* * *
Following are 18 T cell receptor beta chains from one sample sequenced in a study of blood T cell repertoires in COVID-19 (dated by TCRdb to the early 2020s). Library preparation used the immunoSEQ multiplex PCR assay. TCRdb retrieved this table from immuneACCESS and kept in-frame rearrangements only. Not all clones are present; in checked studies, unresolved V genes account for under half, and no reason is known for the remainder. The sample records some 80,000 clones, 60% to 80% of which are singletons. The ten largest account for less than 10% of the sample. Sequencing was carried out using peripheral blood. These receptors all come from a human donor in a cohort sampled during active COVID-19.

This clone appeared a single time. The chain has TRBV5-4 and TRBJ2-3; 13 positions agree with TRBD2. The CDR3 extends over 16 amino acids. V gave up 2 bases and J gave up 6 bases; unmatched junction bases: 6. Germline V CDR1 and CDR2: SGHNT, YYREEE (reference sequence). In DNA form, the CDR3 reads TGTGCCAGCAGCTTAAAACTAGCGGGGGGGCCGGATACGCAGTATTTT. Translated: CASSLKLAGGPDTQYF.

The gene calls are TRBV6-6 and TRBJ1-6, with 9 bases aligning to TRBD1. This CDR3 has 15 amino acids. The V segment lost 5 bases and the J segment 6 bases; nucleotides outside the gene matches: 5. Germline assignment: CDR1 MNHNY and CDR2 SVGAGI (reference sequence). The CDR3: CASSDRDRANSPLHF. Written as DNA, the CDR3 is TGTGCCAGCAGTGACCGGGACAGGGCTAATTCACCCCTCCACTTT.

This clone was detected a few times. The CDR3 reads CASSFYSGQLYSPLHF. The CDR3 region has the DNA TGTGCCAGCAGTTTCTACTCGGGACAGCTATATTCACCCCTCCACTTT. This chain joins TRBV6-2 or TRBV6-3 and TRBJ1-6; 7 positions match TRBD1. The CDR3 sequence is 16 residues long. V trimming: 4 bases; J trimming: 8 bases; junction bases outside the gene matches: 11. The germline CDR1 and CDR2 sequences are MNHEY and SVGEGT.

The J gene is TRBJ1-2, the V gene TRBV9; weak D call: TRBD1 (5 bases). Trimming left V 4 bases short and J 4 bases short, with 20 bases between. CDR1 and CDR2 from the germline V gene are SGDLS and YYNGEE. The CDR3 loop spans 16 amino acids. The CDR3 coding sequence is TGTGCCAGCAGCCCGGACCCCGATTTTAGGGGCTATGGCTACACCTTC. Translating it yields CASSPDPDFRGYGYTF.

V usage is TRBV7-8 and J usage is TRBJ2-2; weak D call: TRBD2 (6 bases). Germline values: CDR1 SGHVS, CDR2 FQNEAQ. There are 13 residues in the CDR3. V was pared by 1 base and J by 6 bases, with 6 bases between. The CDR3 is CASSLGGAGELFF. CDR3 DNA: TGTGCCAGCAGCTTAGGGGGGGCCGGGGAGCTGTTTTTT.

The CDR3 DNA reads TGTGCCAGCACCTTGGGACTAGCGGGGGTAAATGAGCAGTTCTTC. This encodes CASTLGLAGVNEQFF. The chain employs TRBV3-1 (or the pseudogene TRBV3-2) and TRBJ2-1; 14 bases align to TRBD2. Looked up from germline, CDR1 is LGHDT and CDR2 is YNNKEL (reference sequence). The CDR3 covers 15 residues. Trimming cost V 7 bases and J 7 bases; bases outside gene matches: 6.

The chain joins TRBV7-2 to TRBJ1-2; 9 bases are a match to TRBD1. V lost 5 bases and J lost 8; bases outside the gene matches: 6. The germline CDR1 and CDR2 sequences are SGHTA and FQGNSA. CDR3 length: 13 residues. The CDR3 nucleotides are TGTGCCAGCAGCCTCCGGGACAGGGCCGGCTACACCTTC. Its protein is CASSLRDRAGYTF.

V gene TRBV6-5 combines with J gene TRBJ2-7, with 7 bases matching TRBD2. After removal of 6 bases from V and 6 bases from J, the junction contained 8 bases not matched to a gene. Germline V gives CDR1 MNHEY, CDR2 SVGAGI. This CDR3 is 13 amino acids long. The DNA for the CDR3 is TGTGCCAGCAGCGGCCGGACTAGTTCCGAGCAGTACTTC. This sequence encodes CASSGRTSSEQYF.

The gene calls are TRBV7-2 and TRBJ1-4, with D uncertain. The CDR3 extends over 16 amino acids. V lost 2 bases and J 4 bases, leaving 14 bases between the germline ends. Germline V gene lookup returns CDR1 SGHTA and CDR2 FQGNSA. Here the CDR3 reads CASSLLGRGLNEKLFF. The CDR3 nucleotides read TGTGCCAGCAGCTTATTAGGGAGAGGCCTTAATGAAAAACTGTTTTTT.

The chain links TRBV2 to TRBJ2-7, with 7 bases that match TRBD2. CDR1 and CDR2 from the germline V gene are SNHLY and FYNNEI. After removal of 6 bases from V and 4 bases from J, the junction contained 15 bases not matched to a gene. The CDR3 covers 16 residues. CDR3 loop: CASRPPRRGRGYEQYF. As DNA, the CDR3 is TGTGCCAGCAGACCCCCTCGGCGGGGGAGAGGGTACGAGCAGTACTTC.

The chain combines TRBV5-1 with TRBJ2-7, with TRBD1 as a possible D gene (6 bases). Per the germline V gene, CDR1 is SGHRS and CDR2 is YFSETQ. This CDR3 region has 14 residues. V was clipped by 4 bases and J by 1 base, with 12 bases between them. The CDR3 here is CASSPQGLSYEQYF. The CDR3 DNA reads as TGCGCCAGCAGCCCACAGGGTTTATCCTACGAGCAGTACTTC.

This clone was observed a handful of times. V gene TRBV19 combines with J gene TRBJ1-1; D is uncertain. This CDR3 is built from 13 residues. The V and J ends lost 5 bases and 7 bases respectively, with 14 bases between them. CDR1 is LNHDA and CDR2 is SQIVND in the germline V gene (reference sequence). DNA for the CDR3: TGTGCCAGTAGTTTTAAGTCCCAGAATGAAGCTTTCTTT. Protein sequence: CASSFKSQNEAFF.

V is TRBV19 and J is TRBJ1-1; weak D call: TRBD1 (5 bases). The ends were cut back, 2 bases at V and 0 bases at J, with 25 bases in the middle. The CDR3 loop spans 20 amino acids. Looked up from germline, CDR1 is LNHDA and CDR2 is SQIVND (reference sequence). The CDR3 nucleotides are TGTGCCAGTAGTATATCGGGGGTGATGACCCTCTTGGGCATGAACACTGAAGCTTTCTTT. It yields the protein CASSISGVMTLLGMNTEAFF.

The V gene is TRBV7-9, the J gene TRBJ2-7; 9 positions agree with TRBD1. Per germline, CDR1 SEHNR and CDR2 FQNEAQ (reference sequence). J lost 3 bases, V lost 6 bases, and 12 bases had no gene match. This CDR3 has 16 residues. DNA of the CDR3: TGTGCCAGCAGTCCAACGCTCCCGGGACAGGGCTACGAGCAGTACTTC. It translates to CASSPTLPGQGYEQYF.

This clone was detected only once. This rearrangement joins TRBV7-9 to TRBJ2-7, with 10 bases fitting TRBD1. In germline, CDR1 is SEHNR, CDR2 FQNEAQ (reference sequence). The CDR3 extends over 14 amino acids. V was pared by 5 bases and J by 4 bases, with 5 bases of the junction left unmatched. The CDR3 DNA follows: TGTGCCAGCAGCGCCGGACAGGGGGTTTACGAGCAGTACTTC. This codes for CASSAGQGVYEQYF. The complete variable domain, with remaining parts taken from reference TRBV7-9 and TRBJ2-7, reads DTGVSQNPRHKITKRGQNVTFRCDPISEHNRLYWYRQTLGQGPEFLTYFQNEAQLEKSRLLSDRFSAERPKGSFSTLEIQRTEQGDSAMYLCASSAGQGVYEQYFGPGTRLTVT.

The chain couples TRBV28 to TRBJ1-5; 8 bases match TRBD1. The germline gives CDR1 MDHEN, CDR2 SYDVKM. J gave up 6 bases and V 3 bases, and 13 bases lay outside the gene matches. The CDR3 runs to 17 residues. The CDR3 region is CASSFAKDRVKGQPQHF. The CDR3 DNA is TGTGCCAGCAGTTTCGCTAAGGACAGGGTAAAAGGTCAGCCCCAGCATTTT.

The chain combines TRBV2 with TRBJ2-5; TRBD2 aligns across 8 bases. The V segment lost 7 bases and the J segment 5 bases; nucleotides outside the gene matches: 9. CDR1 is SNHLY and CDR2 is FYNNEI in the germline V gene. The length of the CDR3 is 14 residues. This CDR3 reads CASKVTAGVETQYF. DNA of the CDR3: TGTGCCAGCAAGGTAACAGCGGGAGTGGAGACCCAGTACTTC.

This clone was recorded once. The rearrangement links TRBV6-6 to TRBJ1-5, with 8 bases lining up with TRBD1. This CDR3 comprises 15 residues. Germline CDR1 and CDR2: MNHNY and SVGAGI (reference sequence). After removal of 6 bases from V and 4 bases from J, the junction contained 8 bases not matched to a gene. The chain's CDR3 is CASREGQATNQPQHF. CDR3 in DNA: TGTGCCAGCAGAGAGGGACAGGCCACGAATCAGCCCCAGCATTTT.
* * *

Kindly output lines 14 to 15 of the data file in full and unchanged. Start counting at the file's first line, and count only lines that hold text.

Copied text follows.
V is TRBV19 and J is TRBJ1-1; weak D call: TRBD1 (5 bases). The ends were cut back, 2 bases at V and 0 bases at J, with 25 bases in the middle. The CDR3 loop spans 20 amino acids. Looked up from germline, CDR1 is LNHDA and CDR2 is SQIVND (reference sequence). The CDR3 nucleotides are TGTGCCAGTAGTATATCGGGGGTGATGACCCTCTTGGGCATGAACACTGAAGCTTTCTTT. It yields the protein CASSISGVMTLLGMNTEAFF.

The V gene is TRBV7-9, the J gene TRBJ2-7; 9 positions agree with TRBD1. Per germline, CDR1 SEHNR and CDR2 FQNEAQ (reference sequence). J lost 3 bases, V lost 6 bases, and 12 bases had no gene match. This CDR3 has 16 residues. DNA of the CDR3: TGTGCCAGCAGTCCAACGCTCCCGGGACAGGGCTACGAGCAGTACTTC. It translates to CASSPTLPGQGYEQYF.